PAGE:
Tap 357 Maple Rye Whisky Review: Liquor Pancakes

Tap357Review 1024x682 Tap 357 Maple Rye Whisky Review: Liquor Pancakes

I‘ll admit, I’m a sucker for a well marketed or gimmicky brand of anything, especially when it comes to alcohol. So when I originally aw the advertisements for Crown Royal Maple Whisky I pretty much mentally crowned it champion of its kind before even tasting it. The results, underwhelming, but still a good sip-able whisky that bordered on becoming a liqueur because of its sweet intensity. Then a few weeks back  I was surfing on Caskers.com, an awesome site that creates a platform for customers to find and buy some of the finest craft spirits available, and heard about Tap 357 Canadian Maple Rye Whisky. I salivated a bit I wont lie, but resisted the urge to order one. They’re sold out now, but fortunately a representative of the brand reached out to us and allowed us the chance to taste and share our experience with you.

Tap 357 is the result of taking two things that are synonymous with Canada, and fusing them together to create bottle of awesome. So how do they bottle awesome exactly? Well you start distilling your expertly selected blended whiskies four times before maturing them in a combination of new and used bourbon barrels at one of Canada’s oldest distilleries. You then combine them with pure maple syrup, Canada 1 Light to be exact and finish off the process by leaving the whisky to rest for additional time until deemed ready for consumption. If you were wondering where the name 357 comes from, no they didn’t just throw it on the end like your buddy did his twitter name. Tap is crafted from cask aged 3,5, and 7-year-old blended rye whiskies. Thirsty yet?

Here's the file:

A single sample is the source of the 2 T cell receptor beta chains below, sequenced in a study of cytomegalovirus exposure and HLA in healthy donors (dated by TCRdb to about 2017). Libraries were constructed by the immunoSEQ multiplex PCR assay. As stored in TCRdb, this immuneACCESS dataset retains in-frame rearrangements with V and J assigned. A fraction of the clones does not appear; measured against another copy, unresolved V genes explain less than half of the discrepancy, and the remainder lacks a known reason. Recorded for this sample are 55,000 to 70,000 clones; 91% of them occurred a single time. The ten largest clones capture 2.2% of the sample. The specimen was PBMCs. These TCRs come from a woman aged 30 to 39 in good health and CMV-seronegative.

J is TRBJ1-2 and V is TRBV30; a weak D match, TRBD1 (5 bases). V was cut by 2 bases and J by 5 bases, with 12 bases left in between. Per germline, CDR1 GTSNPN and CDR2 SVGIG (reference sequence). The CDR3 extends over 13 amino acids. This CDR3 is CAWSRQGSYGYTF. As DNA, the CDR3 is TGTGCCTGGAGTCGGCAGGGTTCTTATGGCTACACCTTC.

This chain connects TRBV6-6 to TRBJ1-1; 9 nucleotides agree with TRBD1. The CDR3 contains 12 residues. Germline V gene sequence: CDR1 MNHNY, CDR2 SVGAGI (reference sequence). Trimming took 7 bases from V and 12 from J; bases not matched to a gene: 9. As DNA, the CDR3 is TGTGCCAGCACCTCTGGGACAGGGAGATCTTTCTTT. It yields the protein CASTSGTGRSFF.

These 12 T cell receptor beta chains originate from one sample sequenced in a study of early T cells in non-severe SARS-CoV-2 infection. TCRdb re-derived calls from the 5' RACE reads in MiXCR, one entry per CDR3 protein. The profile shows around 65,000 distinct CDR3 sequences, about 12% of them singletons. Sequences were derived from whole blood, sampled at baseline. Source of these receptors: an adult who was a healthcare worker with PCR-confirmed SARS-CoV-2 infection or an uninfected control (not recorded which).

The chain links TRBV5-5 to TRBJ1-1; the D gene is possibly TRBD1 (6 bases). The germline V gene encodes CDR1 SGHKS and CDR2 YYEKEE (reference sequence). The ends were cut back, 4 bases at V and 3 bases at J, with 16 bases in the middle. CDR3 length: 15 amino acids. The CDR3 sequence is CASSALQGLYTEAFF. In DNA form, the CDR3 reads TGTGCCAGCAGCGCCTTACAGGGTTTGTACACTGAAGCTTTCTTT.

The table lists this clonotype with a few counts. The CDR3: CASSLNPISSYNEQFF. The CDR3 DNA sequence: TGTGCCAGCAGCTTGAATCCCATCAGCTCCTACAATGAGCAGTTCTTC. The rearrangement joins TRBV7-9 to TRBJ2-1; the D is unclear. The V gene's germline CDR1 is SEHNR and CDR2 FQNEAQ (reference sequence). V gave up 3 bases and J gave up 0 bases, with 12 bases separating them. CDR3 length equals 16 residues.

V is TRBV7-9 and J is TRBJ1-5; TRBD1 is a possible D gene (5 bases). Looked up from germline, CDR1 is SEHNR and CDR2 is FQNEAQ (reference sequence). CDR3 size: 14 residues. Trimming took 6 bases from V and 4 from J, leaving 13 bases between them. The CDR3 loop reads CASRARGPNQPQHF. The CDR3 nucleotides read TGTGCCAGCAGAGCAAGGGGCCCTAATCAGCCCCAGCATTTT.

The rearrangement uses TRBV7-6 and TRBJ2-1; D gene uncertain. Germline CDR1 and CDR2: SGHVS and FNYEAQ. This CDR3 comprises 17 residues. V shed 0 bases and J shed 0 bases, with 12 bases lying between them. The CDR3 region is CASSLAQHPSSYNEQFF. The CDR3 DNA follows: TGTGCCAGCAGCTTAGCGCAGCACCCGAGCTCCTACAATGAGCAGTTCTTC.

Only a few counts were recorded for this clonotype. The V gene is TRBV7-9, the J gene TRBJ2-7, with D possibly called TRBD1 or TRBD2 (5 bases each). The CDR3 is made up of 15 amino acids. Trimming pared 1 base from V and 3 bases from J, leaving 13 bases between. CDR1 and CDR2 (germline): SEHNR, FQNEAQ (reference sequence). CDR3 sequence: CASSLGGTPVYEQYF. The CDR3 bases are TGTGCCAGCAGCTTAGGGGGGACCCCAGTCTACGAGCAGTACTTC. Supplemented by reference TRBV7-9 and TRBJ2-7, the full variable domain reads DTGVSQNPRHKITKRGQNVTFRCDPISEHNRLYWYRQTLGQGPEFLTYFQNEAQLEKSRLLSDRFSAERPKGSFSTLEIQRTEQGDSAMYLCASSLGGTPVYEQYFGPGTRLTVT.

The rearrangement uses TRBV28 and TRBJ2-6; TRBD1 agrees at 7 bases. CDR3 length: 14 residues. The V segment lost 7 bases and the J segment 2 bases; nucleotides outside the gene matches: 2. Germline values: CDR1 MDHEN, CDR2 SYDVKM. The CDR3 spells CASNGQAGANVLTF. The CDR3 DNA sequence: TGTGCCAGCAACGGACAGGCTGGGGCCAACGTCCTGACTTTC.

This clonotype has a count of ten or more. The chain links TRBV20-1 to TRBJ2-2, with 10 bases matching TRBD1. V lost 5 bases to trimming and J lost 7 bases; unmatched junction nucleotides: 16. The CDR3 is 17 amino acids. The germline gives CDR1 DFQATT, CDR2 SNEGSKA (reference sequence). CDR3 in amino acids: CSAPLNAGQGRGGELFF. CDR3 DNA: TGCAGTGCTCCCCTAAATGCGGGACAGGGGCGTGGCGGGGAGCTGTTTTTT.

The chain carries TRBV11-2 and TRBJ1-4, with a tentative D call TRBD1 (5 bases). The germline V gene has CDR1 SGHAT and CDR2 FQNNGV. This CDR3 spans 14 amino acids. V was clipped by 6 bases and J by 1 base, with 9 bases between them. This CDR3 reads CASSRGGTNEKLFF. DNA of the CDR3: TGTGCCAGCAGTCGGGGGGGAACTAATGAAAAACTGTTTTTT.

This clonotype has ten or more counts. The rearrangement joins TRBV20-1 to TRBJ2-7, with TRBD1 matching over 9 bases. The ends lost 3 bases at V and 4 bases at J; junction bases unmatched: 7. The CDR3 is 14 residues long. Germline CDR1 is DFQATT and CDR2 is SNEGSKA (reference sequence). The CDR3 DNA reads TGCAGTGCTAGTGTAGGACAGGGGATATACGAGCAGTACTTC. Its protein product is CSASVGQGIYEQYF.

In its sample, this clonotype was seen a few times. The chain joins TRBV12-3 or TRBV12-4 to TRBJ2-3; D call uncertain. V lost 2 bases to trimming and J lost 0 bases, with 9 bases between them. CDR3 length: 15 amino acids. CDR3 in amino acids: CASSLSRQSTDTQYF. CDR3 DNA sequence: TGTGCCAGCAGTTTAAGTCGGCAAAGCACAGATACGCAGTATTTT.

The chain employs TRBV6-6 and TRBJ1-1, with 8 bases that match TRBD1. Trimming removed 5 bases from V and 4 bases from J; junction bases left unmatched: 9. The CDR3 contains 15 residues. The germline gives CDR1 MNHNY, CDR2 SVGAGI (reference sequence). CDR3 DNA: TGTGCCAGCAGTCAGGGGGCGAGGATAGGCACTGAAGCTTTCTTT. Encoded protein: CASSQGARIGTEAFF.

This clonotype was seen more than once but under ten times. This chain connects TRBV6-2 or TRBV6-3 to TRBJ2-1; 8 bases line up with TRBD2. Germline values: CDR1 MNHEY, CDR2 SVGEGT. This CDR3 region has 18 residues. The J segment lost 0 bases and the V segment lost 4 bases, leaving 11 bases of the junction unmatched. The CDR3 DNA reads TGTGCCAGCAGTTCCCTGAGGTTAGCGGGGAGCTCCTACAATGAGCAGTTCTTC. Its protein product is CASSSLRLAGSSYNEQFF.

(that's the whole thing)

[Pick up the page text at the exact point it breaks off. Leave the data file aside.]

First Impression: Standard “small batch” bottle with artwork and labeling that puts a nice touch on the image their brand wants to convey. We popped the cork and what a perfectly satisfying aroma. Easily identifiable maple aroma that’s still subtle enough that it doesn’t overwhelm your nostrils. This right off bat is a one-up on commercially marketed competitor, crown royal maple. The first impression is this is a maple flavored whiskey, and not whiskey infused maple syrup.

Tasting Notes: Here’s where the party begins. We poured a few warm glasses to really let the flavors and aromas reach potential. It’s got a beautiful light amber color by the way, and we’re visual drinkers, so you know by then we were pretty anxious to take a sip, or two, or three. It’s got a slightly sweet maple beginning followed by a spicy finish brought on from the rye. Just the right amount of maple influence in my opinion.Canadian whiskies are typically easier on the finish by rye whiskies tend to be the opposite.  The maple works perfectly to soften the intensity of the whisky bite. Add in some subtle notes of honey and a smokey finish and you’ve got yourself a well crafted whisky that is good enough to remind me of Sunday morning pancakes, with out completely tasting like it.

Price: $29.99 (750ML)

Final Notes: Nothing much to say here that we haven’t already made clear. This was one of our favorite spirits in recent time to review. Great taste from start to finish and a lovely aroma that sets the mood. Drink it near, on the rocks, or use it with some of your other favorite mixers/ingredients and see where it takes you. At 81 proof, its got just bite to match its bark. It’s deceptively smooth so just known you’ve been warned now. For more information on Tap357 including where it can be purchased, visit their them at www.TapWhisky.com. In the meantime check out below for a few recipes to try with it. That’s all for now, Cheers.

 

The Montreal

  • 2½ oz. TAP 357
  • ¾ oz. sweet vermouth
  • 3 dashes Angostura Bitters

Stir ingredients well with ice and strain into a chilled cocktail glass.

Golden Apple

  • 1½ oz. TAP 357
  • 1oz. apple cider
  • ½ tsp. maple syrup
  • 3 dashes Angostura Bitters
  • Lucid Absinthe rinse

Shake the first four ingredients very well with ice. Strain into a chilled cocktail glass that has been rinsed with Lucid Absinthe. 

Leave a Reply